C.S. Lewis writes a final word from Aslan in The Silver Chair, in his series of Chronicles of Narnia:

“Here on the mountain I have spoken to you clearly.  I will not often do so down in Narnia.  Here on the mountain, the air is clear and your mind is clear; as you drop down into Narnia, the air will thicken.  Take great care that it does not confuse your mind.  And the signs which you have learned here will not look at all as you expect them to look, when you meet them there.  That is why it is so important to know them by heart and pay no attention to appearance.  Remember the signs and believe the signs.  Nothing else matters.”

God take us to Holy Ground so that we can have a clear mind and prepare our hearts for what we will face in the world.  When we think we cannot endure something, God will be with us to take us through it, and show us how to get it through it.

God prepares us to endure the world we live in and what seems are events that will break us.  It’s important that we remember the heart of God, the heart of God in others around us that are here to help us, and the heart of strangers we encounter perhaps only once in our lives.

Nothing is beyond God’s redemption.  While we cannot shield ourselves and others we love from suffering, we know that God is present with them, as well as with those around us going through it, too.  God is always present with us in joy and sorrow.

On the mountain of transfiguration, Jesus was preparing a community for a sacred journey.  It was the moment when Jesus took us to Holy Ground so that God could reveal himself and let us know that there is nothing we can do to prevent joy and sorrow.  God will find us wherever we are in the moment.  When we are down and dealing with a broken heart full of sorrow, and there seems to be no way out, maybe everything is a bit overwhelming and confusing, Jesus will touch us, and say, “get up and do not be afraid.”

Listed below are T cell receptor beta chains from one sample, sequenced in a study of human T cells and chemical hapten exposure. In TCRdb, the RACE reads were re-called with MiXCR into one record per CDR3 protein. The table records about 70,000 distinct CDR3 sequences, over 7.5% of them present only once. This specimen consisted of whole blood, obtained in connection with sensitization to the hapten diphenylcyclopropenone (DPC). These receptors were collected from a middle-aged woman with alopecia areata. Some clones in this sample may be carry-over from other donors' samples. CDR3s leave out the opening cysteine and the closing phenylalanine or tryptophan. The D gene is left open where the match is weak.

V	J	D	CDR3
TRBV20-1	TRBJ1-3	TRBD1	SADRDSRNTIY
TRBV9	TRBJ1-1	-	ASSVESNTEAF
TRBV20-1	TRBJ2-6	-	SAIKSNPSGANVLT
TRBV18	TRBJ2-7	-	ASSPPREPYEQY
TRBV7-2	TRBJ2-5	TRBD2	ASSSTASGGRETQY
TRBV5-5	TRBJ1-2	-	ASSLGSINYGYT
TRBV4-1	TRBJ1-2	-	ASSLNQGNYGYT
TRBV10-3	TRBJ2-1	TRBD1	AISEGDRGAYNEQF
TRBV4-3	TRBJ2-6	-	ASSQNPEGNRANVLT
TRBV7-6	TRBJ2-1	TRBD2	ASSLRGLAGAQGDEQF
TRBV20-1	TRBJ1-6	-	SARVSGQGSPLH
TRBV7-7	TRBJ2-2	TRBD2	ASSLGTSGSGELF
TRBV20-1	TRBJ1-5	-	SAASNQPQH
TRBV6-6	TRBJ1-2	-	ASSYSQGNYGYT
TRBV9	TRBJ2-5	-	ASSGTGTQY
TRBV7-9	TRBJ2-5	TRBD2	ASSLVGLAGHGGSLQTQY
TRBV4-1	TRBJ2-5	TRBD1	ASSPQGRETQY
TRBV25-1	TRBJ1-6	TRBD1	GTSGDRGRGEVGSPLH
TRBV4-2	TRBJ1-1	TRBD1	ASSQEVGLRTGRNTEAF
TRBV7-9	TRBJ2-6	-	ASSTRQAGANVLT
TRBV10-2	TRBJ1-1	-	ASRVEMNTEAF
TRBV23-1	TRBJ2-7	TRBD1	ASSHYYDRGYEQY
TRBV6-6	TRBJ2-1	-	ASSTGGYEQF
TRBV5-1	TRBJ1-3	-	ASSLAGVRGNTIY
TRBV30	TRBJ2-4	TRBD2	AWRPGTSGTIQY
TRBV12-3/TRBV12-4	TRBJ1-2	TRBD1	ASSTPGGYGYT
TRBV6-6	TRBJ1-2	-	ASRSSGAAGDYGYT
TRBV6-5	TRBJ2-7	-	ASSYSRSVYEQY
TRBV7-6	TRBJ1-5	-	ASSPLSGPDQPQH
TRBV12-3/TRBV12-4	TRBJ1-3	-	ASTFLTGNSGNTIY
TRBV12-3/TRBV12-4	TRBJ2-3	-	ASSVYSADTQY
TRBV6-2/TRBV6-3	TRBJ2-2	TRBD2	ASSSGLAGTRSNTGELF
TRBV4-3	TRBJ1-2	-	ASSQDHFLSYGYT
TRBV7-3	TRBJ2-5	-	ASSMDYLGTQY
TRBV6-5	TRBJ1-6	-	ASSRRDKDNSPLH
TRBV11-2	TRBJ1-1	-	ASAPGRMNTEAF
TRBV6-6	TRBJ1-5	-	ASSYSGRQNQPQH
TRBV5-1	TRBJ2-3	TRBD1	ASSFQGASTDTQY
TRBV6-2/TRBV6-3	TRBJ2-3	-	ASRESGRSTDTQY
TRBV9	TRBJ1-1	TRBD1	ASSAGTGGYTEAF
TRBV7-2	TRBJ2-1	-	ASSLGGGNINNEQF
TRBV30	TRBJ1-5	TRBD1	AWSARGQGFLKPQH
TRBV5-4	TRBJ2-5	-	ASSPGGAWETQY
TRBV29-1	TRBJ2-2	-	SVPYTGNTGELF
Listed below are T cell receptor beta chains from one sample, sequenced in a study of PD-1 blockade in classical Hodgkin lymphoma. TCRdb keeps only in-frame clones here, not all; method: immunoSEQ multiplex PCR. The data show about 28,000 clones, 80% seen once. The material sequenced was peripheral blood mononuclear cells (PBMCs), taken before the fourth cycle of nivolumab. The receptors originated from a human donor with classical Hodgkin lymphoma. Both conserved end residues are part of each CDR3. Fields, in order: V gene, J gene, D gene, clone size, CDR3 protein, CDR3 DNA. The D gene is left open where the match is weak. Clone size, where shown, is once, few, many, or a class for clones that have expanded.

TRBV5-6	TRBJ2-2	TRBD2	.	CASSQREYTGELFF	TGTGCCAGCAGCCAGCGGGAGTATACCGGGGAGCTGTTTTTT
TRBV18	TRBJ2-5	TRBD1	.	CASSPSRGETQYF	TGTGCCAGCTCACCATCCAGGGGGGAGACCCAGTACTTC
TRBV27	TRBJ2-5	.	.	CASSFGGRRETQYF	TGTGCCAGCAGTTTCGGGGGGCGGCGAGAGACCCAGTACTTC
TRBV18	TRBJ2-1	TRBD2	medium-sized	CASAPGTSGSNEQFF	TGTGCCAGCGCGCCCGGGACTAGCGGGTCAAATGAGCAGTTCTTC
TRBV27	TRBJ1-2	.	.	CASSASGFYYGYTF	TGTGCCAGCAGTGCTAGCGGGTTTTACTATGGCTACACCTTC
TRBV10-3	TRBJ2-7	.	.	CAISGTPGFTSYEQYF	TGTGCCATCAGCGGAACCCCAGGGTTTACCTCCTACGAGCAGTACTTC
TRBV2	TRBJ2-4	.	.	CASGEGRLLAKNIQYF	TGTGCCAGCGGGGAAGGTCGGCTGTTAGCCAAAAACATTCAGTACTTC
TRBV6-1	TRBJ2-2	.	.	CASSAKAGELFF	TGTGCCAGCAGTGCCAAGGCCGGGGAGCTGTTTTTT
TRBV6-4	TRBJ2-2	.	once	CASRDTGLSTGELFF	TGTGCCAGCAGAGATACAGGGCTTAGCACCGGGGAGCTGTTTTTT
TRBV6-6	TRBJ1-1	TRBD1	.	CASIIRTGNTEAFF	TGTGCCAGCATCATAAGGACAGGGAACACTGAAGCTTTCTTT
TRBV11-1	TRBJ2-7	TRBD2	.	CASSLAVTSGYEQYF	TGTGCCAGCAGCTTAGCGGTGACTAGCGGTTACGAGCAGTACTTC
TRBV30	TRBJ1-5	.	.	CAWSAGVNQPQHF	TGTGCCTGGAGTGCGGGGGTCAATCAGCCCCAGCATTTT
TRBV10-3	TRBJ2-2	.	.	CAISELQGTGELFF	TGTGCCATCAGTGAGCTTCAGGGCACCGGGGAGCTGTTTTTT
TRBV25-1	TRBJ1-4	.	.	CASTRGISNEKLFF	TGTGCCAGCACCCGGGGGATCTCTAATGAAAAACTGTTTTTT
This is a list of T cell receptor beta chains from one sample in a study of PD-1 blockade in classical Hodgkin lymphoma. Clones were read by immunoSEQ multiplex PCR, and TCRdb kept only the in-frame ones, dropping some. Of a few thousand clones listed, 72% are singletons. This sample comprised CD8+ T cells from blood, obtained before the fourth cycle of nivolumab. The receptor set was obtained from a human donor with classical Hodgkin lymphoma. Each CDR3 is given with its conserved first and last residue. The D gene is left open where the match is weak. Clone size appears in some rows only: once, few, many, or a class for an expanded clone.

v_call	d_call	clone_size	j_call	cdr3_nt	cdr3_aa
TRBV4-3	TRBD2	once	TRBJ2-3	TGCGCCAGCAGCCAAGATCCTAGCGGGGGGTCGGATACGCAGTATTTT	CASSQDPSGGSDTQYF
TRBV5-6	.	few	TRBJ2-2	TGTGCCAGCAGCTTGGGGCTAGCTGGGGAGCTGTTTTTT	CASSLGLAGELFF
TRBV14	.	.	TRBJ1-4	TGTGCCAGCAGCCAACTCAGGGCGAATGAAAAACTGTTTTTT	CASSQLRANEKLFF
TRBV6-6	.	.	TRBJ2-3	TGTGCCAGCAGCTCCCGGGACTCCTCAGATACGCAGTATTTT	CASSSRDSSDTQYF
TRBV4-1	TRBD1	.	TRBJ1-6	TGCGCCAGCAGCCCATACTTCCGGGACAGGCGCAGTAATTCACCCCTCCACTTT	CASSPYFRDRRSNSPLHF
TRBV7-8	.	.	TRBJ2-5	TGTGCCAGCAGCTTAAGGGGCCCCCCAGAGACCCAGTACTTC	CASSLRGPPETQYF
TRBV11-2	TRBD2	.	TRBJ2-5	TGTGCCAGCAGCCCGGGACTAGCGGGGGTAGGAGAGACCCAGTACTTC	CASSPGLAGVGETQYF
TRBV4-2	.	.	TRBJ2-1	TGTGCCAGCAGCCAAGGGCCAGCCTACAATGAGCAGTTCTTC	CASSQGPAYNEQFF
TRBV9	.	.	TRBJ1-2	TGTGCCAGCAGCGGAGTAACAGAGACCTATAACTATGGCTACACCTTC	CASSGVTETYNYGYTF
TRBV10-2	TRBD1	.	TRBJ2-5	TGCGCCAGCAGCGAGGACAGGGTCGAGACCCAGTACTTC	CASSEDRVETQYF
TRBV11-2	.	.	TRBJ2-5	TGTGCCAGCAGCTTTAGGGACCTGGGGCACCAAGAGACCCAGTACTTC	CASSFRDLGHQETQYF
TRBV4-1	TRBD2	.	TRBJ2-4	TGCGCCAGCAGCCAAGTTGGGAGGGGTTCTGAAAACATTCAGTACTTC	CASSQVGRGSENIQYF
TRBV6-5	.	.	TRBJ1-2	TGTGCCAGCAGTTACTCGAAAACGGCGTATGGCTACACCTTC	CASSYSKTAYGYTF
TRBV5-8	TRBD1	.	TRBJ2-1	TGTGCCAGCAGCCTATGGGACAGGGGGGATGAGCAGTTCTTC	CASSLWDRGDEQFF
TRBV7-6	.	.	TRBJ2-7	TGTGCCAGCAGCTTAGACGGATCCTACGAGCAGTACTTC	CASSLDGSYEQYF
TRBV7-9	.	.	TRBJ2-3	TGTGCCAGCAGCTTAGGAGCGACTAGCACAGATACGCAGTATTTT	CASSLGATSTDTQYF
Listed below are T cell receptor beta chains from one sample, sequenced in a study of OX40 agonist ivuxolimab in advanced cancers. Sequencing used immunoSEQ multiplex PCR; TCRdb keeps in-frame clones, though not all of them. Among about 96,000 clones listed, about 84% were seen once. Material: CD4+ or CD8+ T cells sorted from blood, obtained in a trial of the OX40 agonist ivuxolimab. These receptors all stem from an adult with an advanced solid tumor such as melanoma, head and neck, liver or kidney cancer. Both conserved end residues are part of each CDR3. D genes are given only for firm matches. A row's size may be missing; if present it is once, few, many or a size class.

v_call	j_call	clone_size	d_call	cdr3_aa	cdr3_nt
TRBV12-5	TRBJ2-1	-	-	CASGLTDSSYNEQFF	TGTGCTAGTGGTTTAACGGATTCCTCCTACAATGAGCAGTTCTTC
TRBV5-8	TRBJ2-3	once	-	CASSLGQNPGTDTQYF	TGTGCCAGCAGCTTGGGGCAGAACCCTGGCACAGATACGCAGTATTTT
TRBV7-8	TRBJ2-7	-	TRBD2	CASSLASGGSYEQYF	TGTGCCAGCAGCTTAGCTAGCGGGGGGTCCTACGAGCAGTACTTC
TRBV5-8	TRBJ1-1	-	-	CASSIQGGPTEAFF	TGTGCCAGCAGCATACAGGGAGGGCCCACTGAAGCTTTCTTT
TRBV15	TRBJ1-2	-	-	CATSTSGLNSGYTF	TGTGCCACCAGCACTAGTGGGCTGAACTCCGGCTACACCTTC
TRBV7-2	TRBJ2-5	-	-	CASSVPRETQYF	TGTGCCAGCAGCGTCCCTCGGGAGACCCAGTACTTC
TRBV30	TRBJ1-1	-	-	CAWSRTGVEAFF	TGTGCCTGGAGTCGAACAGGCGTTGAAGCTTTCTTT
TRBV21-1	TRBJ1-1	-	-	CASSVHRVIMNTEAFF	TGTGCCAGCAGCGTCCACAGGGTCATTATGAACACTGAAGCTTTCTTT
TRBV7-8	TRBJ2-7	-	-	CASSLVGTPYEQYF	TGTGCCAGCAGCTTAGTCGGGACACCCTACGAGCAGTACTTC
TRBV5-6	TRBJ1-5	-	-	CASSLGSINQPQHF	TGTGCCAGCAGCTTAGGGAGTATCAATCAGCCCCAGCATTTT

This week on Ash Wednesday, we will begin our journey into the season of Lent as we traverse 40 days to the cross with Jesus.  I pray that these 40 days will not just be another 40 days of our lives, but 40 days of a thought provoking journey with Jesus.

We will have a Lenten Daily Devotional prepared for you at our Ash Wednesday service, which will be at 6:30 p.m. on February 22nd.  I encourage you to pick up a daily devotional there.  Katie will also be sending a link from the church office for the electronic version for those who prefer to read from your iphones and ipads.

I invite you to imagine yourself walking with Jesus each day.  Get up each day and journey with Jesus to the mountain top.  Look for Holy Ground on your journey.  Those moments when you allow yourself to be in the presence of God.  Maybe you can set aside time to join us for a session of Centering Prayer as we gather on Wednesday evenings at 5:30 p.m. on Facebook.

Risk the journey of fasting from everyday habits.  Experience a daily walk with Jesus that might involve weeping and suffering, and one that leads to celebration and surprise when life is somehow redeemed through the Easter celebration of our risen Lord.

Come, let’s walk together through these 40 days.

*Cover Image by Stushie, used with subscription